the basis that he would change his religion and politics - which he did - a development that was frowned upon by his family in Co Offaly. The marriage took place in Grange Church in 1916. Down through the ages, it has been the case that obstacles in matters of the heart were invariably overcome through the primacy of true love. So it proved for Bridget and Thomas."
Bridget and Thomas went on to have eight children and the family was firmly established in Grange and beyond. Many of us will fondly recall Breda Bulfin, Postmistress, as well as her siblings - Maureen, George, Tommy, John (Johnnie) and Patrick (Paddy) - father of Tom, article author. Joe Bulfin visited Grange from time to time, on holiday from his home in England. The family became well known in GAA circles, a tradition upheld by subsequent Bulfin generations up to the present day. For example, Breda played camogie for the Fedamore GAA Club and Johnnie played active roles in the Bruff GAA Club.
Tom Bulfin's book article is brimming with interesting information about the Bulfin family and a full reading of the article is highly recommended - see the link below.
Subsequent to the Grange Parish Book publication, John Bulfin (Mungret, Limerick), son of Johnnie Bulfin and first cousin of Tom, wrote a wonderful book testimonial, which can be read here. In his testimonial, John recalled his childhood visits from time to time to the Bulfin home in Lower Grange. The following is a reproduction of John's marvellous piece:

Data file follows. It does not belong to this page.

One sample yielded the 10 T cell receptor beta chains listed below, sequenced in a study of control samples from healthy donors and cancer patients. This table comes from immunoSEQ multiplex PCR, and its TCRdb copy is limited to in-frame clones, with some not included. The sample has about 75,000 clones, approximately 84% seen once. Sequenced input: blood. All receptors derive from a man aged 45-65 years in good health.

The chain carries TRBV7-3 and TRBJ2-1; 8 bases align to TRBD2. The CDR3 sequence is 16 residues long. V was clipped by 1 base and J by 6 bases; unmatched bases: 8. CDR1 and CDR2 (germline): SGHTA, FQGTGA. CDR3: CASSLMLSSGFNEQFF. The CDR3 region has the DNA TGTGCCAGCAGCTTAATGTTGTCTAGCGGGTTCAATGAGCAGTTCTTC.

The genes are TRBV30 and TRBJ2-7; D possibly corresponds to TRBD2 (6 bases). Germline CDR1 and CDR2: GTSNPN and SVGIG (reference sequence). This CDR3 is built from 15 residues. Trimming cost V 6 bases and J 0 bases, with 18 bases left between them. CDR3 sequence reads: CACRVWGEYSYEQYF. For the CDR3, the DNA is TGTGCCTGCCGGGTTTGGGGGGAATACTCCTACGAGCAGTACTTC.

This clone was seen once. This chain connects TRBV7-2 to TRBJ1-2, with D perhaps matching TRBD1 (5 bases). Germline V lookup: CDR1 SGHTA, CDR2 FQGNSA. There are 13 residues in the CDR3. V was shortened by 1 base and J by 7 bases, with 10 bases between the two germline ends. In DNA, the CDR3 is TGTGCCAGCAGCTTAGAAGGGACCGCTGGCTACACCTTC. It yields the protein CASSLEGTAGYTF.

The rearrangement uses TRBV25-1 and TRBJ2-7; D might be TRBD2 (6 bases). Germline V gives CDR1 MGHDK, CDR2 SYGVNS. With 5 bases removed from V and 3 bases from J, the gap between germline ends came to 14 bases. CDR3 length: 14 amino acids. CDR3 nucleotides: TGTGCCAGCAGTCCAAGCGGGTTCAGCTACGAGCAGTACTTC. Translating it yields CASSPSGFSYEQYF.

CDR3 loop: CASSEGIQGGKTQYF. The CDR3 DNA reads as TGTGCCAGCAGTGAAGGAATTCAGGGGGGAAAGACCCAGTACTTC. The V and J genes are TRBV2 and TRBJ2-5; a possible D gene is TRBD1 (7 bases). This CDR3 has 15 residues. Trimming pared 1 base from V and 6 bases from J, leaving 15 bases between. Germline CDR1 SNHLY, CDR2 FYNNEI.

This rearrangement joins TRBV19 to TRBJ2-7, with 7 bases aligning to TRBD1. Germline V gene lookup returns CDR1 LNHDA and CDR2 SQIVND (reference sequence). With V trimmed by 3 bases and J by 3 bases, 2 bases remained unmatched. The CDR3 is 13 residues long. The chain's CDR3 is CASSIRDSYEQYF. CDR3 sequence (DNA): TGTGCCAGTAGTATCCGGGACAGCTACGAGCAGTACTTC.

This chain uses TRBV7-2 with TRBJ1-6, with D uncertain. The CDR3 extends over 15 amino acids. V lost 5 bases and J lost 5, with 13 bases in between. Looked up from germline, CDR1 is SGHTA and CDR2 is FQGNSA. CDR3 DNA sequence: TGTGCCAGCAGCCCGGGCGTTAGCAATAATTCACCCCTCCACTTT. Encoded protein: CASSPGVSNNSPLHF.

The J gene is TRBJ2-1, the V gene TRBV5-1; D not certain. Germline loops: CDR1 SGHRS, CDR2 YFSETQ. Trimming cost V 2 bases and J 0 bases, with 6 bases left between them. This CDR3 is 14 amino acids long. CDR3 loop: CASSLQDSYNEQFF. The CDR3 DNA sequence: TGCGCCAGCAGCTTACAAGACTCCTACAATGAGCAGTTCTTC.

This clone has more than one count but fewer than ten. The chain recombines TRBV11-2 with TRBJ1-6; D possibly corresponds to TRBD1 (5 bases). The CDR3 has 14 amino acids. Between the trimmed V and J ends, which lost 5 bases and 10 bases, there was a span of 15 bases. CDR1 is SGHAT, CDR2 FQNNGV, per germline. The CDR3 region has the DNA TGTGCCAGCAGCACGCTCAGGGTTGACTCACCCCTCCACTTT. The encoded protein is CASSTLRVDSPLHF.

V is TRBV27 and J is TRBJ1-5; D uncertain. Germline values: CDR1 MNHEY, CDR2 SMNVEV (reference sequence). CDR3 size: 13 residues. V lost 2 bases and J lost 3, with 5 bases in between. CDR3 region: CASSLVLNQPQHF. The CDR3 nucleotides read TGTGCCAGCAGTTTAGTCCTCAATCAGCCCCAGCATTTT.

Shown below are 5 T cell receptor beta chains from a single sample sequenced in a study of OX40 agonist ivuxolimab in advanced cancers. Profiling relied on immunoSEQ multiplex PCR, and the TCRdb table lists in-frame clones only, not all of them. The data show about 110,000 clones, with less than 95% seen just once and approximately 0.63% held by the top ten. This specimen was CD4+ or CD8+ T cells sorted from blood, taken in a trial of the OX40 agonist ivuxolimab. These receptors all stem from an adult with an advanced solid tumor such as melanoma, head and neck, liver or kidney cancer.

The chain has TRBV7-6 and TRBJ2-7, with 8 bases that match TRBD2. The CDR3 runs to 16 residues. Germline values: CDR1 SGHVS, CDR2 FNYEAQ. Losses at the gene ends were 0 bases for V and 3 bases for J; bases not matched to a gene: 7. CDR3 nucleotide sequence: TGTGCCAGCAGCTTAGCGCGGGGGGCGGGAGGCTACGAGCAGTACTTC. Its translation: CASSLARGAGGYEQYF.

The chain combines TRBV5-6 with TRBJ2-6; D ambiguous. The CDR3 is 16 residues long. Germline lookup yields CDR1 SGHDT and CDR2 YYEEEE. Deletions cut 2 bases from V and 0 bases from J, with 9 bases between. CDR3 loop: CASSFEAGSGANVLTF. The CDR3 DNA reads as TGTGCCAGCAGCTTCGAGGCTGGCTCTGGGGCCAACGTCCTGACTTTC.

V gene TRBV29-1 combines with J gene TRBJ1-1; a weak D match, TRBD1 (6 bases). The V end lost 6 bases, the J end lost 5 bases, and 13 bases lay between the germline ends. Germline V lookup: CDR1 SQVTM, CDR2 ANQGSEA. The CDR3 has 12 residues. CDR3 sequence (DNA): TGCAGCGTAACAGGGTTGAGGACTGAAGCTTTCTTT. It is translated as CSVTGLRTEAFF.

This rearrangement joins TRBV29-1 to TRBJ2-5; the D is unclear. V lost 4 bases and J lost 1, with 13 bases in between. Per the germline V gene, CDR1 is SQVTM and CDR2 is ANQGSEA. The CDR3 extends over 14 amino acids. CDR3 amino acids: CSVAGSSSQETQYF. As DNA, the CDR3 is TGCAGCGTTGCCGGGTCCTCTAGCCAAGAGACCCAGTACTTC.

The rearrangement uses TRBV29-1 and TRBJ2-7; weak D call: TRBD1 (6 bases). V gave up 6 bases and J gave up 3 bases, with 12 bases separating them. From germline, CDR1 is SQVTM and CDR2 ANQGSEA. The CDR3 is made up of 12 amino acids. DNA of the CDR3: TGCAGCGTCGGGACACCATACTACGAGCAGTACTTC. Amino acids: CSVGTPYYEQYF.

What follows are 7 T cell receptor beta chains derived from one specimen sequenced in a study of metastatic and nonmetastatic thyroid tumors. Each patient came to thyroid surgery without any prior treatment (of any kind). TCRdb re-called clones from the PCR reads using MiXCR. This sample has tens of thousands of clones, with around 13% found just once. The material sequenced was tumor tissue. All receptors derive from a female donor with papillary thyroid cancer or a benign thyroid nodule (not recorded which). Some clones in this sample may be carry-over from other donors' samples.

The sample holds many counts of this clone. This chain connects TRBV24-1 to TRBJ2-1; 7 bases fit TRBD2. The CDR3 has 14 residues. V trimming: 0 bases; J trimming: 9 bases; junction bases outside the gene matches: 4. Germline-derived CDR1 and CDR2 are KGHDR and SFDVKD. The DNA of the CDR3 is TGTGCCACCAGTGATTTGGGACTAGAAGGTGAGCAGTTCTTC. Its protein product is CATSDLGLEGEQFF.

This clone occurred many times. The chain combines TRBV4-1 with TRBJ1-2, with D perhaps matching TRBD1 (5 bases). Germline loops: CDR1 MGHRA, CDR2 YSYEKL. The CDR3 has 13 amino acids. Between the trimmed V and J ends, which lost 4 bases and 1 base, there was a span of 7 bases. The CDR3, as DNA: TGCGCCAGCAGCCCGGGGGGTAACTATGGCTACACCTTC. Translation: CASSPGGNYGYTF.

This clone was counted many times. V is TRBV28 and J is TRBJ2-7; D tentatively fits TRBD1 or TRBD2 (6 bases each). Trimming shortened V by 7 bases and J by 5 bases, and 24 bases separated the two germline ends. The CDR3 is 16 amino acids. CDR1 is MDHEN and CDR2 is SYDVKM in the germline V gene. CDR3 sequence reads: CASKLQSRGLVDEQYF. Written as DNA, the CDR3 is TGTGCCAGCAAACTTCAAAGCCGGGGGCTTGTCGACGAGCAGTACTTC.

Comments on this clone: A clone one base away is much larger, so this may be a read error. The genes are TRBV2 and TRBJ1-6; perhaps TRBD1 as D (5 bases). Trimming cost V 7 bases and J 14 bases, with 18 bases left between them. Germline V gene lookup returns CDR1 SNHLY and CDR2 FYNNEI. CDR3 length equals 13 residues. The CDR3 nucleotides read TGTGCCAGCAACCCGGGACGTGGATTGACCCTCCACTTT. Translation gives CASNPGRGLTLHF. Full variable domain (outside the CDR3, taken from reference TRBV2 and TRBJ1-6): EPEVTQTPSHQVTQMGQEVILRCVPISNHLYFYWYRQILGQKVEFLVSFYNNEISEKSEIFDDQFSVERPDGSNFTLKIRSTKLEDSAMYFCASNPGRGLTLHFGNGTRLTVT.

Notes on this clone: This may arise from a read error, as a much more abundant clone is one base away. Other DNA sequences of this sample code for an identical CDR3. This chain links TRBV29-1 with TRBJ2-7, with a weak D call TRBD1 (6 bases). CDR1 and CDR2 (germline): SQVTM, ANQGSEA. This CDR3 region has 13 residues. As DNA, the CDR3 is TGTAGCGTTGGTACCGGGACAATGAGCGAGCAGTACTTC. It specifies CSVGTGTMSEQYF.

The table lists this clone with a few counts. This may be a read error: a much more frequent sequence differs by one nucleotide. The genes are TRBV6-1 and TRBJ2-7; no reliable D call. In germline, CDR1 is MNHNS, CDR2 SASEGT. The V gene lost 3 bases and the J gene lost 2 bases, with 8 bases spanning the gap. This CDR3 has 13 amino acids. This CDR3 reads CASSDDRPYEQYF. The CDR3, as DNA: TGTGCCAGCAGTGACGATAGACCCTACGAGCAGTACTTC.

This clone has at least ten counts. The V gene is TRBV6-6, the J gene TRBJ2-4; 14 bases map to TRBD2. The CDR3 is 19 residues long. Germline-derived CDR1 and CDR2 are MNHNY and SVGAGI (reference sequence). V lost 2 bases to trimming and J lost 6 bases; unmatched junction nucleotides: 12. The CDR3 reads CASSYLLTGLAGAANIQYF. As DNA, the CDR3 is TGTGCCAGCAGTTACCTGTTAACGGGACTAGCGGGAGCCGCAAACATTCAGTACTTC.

"I was coming out of Sunday Mass in Mungret a few weeks ago when a neighbour of mine whispered to me: "I never knew the Bulfins came from Offaly". I asked him where he heard that, and he replied that he had read it in the Grange Book which he had borrowed from the library. He told me he was really enjoying the read, and I agreed with him that it was a 'gem' of a book.
So, what is it about the book that has captured my imagination? For me, the answer is simple, it ignited my 'senses'.
I can vividly see my Uncle George as he takes up his customary position on the Bridge on the River Camogue, waving enthusiastically at everyone. And the pride on my Uncle Tommy's face, looking at his drills of flowering potatoes, as 'straight as a die' in the haggard.
I can smell the new-mown hay in the Corcass and Aunty Breda's delicious brown bread, washed down by sugar-sweetened tea - kept piping hot in a glass cidona bottle by a chunky woollen sock.
I can hear the sound of hammer on anvil as Jim Madden plays his concerto in his forge, over the road. Or the banter coming home at night from Bruff in Uncle Tommy's car - between him, Joe Casey, Donie O'Dwyer and John Harty - with sliotars flying in every direction!
I can taste our own ice-cold milk from the fridge, and I hear the laughter at the creamy moustache left by the two inches of cream at the top of the bottle.
I can feel the touch of the newborn bonham, with its 'smooth as silk' back and its little pink nose, cold to the touch.
As I read The Grange Book, it brought me back to my happy childhood. It made me laugh a lot and at times shed a few tears. Thanks for the wonderful memories. I treasure the book, it's a credit to everyone involved."
Next week (week 45) we will suggest another book article for reading.
Kind Regards to All.